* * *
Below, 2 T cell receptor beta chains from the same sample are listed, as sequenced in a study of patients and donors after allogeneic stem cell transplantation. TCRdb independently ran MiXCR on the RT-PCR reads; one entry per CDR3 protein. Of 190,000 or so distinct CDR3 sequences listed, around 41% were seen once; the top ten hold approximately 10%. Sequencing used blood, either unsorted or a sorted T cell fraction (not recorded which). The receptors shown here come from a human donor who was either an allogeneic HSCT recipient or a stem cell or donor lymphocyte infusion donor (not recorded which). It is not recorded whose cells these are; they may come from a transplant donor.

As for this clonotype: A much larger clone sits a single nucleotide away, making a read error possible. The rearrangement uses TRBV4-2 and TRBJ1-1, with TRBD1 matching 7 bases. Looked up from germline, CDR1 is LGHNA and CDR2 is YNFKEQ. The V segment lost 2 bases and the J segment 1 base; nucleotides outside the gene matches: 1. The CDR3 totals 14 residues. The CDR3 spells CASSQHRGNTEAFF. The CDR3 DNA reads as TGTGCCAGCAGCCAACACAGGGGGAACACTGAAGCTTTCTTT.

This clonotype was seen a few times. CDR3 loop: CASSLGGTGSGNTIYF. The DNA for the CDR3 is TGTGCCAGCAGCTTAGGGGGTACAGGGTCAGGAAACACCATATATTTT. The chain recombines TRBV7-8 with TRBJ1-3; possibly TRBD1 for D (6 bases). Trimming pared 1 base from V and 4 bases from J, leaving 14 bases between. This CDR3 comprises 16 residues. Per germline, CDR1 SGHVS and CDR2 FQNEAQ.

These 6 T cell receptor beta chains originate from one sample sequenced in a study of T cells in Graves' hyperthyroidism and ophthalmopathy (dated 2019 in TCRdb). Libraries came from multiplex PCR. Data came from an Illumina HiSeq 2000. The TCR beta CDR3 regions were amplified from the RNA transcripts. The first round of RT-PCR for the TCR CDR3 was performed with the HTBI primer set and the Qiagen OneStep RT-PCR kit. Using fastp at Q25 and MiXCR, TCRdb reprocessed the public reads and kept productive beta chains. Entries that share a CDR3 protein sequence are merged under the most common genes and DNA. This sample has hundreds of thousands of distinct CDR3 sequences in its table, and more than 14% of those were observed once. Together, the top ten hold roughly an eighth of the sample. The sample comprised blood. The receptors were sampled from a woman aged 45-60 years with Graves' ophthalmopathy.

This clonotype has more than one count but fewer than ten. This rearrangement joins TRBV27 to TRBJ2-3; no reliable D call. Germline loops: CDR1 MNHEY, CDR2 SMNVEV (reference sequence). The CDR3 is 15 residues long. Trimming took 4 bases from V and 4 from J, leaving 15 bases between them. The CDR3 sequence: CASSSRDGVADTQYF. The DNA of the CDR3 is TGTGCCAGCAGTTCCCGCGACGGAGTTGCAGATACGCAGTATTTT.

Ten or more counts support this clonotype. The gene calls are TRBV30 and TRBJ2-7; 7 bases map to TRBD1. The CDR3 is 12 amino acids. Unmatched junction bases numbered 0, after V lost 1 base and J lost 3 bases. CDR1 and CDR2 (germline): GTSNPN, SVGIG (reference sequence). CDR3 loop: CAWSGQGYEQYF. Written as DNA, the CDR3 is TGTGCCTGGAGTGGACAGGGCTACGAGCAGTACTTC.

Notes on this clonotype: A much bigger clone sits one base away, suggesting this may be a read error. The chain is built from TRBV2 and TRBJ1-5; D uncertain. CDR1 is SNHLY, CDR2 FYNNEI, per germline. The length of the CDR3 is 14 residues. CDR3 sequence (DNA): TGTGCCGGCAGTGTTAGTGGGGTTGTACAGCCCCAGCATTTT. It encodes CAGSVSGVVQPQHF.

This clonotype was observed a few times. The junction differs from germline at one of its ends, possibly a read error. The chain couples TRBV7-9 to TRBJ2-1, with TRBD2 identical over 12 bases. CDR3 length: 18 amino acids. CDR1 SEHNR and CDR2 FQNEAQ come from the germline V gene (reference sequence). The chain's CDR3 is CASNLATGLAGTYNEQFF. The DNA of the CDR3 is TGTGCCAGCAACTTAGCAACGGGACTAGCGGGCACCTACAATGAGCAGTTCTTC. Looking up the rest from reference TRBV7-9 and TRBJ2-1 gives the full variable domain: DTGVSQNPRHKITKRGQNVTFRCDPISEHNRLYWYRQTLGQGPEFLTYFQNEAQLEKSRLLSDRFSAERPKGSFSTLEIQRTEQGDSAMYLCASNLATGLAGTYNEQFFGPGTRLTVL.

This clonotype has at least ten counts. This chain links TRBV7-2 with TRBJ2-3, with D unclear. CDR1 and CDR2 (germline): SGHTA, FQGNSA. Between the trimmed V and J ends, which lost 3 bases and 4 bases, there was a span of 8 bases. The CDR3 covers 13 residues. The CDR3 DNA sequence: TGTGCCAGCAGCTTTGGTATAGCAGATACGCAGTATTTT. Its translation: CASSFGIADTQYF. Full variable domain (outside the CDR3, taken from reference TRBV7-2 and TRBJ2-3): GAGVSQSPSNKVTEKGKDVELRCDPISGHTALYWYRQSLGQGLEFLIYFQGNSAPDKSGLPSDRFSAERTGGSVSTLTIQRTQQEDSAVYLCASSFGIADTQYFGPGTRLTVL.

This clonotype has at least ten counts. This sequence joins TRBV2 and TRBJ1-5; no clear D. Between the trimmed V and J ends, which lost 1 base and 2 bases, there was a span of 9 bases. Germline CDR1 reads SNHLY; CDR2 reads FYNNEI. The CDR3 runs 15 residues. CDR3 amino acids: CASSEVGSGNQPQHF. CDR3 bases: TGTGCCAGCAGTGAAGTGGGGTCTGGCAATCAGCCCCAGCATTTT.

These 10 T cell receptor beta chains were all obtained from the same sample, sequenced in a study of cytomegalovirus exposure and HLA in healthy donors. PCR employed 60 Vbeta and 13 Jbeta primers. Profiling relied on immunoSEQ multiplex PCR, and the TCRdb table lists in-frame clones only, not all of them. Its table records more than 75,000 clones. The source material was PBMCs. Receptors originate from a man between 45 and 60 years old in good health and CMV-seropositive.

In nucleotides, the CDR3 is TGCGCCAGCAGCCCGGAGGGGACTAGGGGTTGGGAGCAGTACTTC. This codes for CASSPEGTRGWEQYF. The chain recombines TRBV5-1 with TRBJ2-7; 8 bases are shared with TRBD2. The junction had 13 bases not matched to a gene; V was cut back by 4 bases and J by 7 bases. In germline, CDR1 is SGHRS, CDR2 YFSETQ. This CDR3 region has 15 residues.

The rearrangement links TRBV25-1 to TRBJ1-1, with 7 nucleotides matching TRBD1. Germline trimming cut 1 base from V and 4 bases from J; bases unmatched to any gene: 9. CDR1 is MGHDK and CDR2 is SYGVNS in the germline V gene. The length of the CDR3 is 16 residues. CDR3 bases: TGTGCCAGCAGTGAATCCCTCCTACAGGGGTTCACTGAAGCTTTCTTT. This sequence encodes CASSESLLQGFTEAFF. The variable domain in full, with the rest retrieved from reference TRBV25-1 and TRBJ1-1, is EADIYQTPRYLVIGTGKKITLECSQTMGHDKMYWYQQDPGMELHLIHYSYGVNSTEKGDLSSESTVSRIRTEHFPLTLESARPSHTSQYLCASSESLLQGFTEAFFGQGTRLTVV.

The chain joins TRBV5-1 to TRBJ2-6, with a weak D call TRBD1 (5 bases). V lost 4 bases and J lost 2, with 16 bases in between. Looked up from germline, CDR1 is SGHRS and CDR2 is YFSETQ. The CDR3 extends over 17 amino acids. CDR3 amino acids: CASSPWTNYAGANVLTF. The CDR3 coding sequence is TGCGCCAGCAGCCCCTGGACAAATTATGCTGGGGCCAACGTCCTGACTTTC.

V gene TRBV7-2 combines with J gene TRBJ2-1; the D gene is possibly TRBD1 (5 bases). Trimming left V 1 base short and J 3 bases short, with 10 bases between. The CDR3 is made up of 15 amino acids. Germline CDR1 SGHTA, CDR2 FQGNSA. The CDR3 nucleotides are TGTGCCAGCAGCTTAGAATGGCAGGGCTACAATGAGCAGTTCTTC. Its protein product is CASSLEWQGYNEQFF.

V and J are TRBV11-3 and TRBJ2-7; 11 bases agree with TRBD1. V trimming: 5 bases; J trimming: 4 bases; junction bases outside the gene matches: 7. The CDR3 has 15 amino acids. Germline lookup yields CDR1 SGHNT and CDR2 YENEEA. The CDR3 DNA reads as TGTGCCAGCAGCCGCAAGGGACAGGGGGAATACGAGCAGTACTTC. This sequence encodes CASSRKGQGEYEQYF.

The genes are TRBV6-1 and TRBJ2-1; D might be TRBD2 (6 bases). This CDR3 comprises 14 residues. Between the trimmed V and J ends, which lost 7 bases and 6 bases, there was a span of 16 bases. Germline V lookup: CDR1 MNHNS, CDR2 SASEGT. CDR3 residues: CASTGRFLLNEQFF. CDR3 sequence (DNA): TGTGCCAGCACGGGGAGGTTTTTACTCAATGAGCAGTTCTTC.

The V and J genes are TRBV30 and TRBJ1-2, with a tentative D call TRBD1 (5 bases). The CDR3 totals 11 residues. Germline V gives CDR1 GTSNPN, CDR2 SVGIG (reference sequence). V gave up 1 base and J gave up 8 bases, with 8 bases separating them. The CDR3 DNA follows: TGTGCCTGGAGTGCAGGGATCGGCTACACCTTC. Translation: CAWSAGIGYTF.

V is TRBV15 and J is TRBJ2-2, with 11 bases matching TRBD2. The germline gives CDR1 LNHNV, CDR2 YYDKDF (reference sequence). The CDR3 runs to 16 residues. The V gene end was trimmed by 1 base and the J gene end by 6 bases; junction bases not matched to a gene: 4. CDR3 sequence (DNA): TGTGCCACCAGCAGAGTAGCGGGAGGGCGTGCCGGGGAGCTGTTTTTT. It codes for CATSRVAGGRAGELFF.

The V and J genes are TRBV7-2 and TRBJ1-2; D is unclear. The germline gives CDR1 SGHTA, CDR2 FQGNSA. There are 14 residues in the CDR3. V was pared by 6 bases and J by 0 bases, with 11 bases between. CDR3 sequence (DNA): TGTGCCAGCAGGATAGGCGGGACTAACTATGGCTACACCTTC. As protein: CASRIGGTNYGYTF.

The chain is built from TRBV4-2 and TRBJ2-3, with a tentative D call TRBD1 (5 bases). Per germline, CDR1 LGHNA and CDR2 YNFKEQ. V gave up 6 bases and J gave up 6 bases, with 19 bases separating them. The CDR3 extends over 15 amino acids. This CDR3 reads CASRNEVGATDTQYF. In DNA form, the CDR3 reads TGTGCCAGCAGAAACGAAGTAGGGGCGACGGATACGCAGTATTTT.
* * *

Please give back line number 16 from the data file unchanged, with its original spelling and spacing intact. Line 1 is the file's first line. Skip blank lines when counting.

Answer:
V and J are TRBV11-3 and TRBJ2-7; 11 bases agree with TRBD1. V trimming: 5 bases; J trimming: 4 bases; junction bases outside the gene matches: 7. The CDR3 has 15 amino acids. Germline lookup yields CDR1 SGHNT and CDR2 YENEEA. The CDR3 DNA reads as TGTGCCAGCAGCCGCAAGGGACAGGGGGAATACGAGCAGTACTTC. This sequence encodes CASSRKGQGEYEQYF.